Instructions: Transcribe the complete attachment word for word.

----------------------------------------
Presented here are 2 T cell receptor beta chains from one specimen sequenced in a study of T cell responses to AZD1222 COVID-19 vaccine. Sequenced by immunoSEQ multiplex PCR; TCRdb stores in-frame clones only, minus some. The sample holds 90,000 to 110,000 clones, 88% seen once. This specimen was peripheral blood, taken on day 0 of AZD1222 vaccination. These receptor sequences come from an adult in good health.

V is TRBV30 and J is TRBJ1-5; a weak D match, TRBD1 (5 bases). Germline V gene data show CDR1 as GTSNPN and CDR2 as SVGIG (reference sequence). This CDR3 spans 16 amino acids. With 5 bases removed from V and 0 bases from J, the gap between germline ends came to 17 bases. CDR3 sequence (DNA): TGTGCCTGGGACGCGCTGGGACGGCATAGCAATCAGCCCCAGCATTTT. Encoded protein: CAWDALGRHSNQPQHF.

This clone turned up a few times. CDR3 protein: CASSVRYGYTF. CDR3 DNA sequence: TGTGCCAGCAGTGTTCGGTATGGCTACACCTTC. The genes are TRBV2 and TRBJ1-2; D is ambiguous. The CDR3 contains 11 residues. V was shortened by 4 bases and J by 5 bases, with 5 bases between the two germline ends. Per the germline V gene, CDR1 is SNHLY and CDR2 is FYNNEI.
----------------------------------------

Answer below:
Presented here are 2 T cell receptor beta chains from one specimen sequenced in a study of T cell responses to AZD1222 COVID-19 vaccine. Sequenced by immunoSEQ multiplex PCR; TCRdb stores in-frame clones only, minus some. The sample holds 90,000 to 110,000 clones, 88% seen once. This specimen was peripheral blood, taken on day 0 of AZD1222 vaccination. These receptor sequences come from an adult in good health.

V is TRBV30 and J is TRBJ1-5; a weak D match, TRBD1 (5 bases). Germline V gene data show CDR1 as GTSNPN and CDR2 as SVGIG (reference sequence). This CDR3 spans 16 amino acids. With 5 bases removed from V and 0 bases from J, the gap between germline ends came to 17 bases. CDR3 sequence (DNA): TGTGCCTGGGACGCGCTGGGACGGCATAGCAATCAGCCCCAGCATTTT. Encoded protein: CAWDALGRHSNQPQHF.

This clone turned up a few times. CDR3 protein: CASSVRYGYTF. CDR3 DNA sequence: TGTGCCAGCAGTGTTCGGTATGGCTACACCTTC. The genes are TRBV2 and TRBJ1-2; D is ambiguous. The CDR3 contains 11 residues. V was shortened by 4 bases and J by 5 bases, with 5 bases between the two germline ends. Per the germline V gene, CDR1 is SNHLY and CDR2 is FYNNEI.